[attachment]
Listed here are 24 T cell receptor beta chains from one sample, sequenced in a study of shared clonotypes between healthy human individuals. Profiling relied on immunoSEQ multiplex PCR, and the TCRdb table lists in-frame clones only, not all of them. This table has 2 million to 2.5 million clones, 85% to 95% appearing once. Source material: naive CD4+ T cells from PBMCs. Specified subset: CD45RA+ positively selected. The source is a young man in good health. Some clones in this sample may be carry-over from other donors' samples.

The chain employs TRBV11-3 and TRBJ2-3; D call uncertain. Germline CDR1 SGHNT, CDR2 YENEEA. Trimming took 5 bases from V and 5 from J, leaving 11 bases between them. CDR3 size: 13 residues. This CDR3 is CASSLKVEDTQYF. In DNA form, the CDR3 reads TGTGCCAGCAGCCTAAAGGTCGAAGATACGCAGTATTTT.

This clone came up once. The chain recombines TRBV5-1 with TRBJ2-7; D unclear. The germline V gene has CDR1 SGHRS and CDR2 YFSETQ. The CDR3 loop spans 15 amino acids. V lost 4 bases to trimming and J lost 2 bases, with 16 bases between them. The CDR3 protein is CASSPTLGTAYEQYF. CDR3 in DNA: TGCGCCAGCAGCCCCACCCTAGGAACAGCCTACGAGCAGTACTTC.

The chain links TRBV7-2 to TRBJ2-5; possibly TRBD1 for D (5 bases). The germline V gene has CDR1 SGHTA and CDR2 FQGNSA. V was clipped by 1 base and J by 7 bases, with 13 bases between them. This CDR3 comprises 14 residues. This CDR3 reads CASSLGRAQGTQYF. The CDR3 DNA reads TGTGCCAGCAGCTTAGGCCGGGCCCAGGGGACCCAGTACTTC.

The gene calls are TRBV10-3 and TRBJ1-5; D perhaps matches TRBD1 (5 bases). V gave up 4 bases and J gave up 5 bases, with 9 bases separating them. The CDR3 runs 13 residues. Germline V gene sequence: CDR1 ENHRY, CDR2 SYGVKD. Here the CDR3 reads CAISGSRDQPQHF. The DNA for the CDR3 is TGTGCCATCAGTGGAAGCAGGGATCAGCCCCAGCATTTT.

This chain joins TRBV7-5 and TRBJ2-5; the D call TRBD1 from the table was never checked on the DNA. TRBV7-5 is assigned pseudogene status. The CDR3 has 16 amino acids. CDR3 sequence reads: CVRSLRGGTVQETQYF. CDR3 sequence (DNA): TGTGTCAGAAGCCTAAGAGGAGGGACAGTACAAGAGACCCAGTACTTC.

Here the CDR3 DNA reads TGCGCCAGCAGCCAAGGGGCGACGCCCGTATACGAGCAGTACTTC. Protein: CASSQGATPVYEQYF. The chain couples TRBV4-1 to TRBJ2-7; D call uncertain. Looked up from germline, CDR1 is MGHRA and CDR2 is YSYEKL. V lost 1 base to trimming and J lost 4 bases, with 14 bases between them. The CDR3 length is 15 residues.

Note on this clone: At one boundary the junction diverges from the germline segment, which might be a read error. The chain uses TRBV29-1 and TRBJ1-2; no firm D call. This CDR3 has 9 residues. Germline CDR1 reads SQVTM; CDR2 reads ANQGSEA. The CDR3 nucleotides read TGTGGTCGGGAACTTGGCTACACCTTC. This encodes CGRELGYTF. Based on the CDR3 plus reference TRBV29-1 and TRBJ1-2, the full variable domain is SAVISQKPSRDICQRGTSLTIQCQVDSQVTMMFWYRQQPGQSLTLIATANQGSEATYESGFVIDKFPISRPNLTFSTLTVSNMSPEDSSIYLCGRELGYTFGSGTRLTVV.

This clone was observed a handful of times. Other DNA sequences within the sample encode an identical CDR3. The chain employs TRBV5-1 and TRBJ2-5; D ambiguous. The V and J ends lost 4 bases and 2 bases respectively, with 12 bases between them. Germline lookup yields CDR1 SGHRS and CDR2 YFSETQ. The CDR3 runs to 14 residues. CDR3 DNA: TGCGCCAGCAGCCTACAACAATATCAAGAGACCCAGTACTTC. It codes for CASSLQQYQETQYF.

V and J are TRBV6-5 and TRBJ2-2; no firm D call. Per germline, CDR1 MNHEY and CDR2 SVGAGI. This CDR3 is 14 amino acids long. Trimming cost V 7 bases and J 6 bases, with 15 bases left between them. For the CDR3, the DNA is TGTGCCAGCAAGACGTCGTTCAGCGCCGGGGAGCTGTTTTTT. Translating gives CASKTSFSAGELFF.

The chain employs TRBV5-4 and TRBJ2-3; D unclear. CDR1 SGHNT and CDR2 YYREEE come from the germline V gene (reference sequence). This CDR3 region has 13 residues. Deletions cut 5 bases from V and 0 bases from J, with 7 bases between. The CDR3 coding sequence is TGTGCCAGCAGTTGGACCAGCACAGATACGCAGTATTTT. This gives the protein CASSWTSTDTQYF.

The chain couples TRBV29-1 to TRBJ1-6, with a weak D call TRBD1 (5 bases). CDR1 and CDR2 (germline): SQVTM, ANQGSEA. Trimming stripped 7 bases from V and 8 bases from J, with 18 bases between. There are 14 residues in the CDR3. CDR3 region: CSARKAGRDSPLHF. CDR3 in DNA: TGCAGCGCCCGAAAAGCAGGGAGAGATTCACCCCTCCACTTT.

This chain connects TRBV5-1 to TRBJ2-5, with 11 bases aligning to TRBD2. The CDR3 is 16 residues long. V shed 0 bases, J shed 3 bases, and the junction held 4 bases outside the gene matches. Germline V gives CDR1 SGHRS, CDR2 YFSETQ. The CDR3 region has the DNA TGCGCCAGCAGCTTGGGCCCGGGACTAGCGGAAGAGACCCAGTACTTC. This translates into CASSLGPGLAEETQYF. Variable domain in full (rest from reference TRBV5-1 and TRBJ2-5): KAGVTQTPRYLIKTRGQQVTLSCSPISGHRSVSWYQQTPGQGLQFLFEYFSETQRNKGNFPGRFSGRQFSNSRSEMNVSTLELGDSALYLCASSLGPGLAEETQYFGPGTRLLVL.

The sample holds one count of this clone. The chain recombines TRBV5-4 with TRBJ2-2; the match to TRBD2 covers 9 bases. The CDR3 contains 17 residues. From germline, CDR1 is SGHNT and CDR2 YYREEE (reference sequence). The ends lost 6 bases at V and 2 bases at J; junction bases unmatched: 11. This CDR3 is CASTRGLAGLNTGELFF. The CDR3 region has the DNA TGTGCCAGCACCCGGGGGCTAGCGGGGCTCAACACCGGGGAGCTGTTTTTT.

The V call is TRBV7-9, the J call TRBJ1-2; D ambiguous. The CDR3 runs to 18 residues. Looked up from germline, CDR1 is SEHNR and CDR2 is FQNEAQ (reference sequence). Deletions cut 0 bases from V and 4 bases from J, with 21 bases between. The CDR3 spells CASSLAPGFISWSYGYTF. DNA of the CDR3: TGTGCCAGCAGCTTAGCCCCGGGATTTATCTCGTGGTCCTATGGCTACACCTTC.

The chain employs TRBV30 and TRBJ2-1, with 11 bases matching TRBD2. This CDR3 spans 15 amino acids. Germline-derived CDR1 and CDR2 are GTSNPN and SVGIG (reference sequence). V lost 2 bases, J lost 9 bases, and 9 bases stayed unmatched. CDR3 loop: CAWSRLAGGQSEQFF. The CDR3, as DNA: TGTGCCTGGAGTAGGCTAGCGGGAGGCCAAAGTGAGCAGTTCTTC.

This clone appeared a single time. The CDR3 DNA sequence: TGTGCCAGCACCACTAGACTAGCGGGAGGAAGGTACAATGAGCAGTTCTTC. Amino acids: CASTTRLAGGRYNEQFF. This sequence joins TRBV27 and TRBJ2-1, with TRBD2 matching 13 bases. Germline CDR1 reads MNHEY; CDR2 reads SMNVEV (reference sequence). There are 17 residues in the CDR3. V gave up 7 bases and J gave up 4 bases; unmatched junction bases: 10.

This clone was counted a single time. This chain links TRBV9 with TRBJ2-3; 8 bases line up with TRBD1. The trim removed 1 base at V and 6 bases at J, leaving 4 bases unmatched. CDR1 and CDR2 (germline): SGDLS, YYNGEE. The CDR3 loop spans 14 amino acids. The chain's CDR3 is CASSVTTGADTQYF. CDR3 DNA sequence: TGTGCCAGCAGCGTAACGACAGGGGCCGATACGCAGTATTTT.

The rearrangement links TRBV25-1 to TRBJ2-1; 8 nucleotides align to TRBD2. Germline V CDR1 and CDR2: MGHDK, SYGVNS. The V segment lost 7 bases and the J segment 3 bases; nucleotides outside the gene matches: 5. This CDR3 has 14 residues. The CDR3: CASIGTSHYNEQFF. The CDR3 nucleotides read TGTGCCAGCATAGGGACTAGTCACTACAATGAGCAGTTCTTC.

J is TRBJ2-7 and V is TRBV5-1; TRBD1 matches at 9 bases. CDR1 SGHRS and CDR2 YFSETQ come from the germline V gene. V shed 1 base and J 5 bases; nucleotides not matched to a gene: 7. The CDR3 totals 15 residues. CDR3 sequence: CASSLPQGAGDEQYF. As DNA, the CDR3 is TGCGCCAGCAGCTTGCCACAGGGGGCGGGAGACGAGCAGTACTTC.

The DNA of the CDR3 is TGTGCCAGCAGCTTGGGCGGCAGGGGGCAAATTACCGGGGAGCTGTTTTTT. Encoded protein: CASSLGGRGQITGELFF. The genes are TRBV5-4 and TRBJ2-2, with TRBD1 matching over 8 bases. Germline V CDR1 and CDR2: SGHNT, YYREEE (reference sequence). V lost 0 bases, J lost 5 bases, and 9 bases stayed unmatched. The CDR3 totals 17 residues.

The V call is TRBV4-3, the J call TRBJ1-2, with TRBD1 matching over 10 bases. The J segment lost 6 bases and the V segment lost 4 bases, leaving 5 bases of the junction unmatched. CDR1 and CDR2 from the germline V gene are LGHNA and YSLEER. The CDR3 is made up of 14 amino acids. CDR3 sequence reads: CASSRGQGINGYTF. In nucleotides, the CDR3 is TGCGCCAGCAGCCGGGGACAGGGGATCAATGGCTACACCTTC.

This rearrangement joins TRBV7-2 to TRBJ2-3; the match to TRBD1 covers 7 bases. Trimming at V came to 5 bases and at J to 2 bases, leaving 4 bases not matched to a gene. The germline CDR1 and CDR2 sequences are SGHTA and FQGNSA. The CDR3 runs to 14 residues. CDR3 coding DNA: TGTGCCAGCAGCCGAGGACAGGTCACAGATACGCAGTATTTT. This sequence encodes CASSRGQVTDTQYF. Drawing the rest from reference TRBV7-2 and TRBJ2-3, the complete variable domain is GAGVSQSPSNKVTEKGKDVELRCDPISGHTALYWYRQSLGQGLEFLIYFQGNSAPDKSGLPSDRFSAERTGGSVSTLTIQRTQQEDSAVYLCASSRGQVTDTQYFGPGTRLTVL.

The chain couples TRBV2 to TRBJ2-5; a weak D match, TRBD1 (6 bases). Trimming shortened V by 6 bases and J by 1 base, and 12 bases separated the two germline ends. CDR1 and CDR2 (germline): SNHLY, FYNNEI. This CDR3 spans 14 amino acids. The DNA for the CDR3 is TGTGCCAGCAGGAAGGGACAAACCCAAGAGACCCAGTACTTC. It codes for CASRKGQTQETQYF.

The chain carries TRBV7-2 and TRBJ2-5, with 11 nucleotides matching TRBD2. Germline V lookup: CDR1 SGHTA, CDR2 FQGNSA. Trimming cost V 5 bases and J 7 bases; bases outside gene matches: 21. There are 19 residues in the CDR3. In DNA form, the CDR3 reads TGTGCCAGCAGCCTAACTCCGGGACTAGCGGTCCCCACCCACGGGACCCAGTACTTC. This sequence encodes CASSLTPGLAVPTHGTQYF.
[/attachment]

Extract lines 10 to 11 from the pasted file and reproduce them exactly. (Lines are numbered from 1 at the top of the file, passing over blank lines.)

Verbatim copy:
V and J are TRBV6-5 and TRBJ2-2; no firm D call. Per germline, CDR1 MNHEY and CDR2 SVGAGI. This CDR3 is 14 amino acids long. Trimming cost V 7 bases and J 6 bases, with 15 bases left between them. For the CDR3, the DNA is TGTGCCAGCAAGACGTCGTTCAGCGCCGGGGAGCTGTTTTTT. Translating gives CASKTSFSAGELFF.

The chain employs TRBV5-4 and TRBJ2-3; D unclear. CDR1 SGHNT and CDR2 YYREEE come from the germline V gene (reference sequence). This CDR3 region has 13 residues. Deletions cut 5 bases from V and 0 bases from J, with 7 bases between. The CDR3 coding sequence is TGTGCCAGCAGTTGGACCAGCACAGATACGCAGTATTTT. This gives the protein CASSWTSTDTQYF.